Americans with Disabilities Act (ADA)

  • The Americans with Disabilities Act (ADA) protects individuals with disabilities from discrimination in the workplace. The ADA makes it unlawful for an employer to discriminate against a qualified individual because of a disability in any employment practices - such as, recruiting, hiring, firing, pay, promotions, and all other employment-related activities. DPS provides reasonable accommodations, if needed, to perform essential functions of a job.

    An individual with a disability may require an accommodation to perform the essential functions of their job. Depending on the circumstances, some accommodations could include:

    • Making existing facilities readily accessible and usable by individuals with disabilities
    • Modifying a work schedule, such as including more frequent breaks
    • Acquiring or modifying equipment or devices, such as a headset or a sit/stand desk
    • Providing a qualified reader or interpreter

    *These are only examples. The accommodations that can be made in your case may depend on the nature of your disability, your school or location, and other factors.

How to Request an Accommodation

  • Human Resources Leave of Absence
    Fax: (720) 423-3853

    • The Leave of Absence team will begin the interactive process to discuss accommodations. The first step will be to schedule a meeting with you. 

    Questions? Call the Leave of Absence team: 720-423-3092

Interactive Process

  • The interactive process begins with a meeting that includes you, your supervisor or principal, the HR Partner for your location, and a member from the HR Disability Management Team. During the meeting, you will discuss the accommodations that can be made. The interactive process meeting usually takes about an hour. Every situation is unique, so depending on the circumstances, it may or may not be possible to make a decision during this meeting.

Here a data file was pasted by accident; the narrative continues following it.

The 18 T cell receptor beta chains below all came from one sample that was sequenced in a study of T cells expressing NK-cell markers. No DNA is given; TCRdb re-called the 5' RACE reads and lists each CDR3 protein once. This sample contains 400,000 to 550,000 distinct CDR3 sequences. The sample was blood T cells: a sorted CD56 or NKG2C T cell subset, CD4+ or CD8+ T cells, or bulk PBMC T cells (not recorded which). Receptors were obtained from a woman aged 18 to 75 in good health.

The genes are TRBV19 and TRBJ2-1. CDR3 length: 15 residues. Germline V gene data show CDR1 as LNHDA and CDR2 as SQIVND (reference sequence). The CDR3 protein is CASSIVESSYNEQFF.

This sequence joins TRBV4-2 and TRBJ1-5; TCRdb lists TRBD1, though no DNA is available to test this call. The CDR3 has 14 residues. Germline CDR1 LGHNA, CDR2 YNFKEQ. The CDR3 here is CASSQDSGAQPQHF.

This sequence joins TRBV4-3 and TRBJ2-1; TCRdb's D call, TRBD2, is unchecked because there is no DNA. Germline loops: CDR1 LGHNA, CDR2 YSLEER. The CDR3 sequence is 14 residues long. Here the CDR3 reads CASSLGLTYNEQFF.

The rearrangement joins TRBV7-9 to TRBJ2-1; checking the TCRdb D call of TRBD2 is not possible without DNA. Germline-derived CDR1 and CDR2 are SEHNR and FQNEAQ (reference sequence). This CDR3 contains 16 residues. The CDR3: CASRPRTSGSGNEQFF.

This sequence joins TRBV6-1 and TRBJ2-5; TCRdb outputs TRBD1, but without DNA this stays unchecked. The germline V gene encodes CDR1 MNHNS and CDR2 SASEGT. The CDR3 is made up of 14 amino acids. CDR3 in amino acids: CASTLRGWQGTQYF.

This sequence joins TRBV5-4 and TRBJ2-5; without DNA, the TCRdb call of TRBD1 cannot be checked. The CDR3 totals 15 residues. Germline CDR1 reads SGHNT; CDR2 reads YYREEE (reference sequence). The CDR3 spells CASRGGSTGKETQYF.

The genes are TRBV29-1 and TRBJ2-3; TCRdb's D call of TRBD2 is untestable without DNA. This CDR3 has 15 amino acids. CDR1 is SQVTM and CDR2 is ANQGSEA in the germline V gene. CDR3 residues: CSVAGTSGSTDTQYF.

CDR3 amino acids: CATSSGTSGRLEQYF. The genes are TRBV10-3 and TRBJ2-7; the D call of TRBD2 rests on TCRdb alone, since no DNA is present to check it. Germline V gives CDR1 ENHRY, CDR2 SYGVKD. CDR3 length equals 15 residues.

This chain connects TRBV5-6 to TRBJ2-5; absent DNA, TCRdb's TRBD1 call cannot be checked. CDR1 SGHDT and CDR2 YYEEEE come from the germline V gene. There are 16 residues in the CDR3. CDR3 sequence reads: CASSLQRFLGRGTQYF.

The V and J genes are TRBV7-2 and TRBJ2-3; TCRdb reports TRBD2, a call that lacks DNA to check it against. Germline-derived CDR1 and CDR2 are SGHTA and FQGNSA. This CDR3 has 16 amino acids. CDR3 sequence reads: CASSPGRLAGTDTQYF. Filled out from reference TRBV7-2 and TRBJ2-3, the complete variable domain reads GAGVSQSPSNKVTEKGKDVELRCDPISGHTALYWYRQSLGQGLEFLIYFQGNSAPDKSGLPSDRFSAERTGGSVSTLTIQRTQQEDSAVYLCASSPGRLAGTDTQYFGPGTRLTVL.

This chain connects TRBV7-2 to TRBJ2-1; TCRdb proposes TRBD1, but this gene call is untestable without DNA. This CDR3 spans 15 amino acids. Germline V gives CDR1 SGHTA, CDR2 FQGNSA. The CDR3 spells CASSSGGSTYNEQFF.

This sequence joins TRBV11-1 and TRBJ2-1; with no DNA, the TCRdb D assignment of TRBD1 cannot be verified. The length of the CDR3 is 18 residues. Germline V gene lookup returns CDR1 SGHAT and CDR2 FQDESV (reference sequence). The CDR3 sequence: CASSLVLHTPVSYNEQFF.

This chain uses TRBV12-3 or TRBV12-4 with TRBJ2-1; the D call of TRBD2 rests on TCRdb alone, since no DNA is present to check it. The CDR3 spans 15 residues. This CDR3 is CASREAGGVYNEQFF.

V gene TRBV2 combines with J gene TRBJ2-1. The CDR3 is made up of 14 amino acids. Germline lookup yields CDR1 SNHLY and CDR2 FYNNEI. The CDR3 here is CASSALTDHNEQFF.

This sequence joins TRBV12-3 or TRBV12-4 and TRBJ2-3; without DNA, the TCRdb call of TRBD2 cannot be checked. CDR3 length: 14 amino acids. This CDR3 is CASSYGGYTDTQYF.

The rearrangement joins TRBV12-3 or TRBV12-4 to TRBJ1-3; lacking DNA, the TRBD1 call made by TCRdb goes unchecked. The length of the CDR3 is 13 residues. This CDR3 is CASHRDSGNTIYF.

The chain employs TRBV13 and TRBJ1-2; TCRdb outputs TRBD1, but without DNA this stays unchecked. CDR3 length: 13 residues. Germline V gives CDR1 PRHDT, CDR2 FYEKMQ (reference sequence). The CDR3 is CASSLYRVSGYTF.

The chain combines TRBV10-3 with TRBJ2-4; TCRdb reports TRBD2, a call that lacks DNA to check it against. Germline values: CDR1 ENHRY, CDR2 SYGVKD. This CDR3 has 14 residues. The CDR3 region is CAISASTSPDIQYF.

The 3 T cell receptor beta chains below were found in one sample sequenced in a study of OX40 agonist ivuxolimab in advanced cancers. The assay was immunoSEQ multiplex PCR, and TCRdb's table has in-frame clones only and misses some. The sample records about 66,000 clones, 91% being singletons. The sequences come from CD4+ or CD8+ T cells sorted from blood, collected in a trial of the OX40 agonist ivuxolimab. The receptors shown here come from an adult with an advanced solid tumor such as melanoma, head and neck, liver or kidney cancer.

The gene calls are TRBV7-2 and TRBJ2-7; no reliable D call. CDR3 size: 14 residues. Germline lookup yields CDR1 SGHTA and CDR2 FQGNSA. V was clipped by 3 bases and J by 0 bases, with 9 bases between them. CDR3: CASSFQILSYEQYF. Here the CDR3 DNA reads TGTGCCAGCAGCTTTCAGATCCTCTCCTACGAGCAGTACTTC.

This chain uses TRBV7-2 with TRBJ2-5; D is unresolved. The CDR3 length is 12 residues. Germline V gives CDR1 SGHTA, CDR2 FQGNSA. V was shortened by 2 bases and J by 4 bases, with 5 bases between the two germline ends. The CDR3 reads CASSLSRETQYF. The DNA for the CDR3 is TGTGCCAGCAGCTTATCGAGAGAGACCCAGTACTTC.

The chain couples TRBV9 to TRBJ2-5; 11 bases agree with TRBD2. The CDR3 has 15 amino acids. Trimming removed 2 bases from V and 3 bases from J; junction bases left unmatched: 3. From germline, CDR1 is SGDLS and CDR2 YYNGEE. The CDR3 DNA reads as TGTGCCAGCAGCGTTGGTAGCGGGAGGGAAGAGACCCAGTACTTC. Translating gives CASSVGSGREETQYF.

The HR Disability Management Team should receive your accommodation requests prior to the meeting, if possible. This gives all parties involved a chance to review and determine what accommodations can be met or come up with other alternatives.

  • Disability

    A disability is defined as a physical or mental impairment which substantially limits a major life activity or bodily function.

  • Major Life Activity

    A major life activity can include seeing, hearing, walking, performing manual tasks, communicating, working, or other activities

  • Major Bodily Functions

    A major bodily function can include the immune system, digestive system, respiratory system, and other functions.

  • Substantially Limiting

    Substantially limiting is defined without regard to any “ameliorative effects” (or, remedial conditions) of mitigating measures, such as medication, prosthetics, hearing aids, mobility devices, or any other types of medical assistance. For example, the use of a sit/stand desk due to a spinal injury is still considered a substantially limiting disability with or without the desk.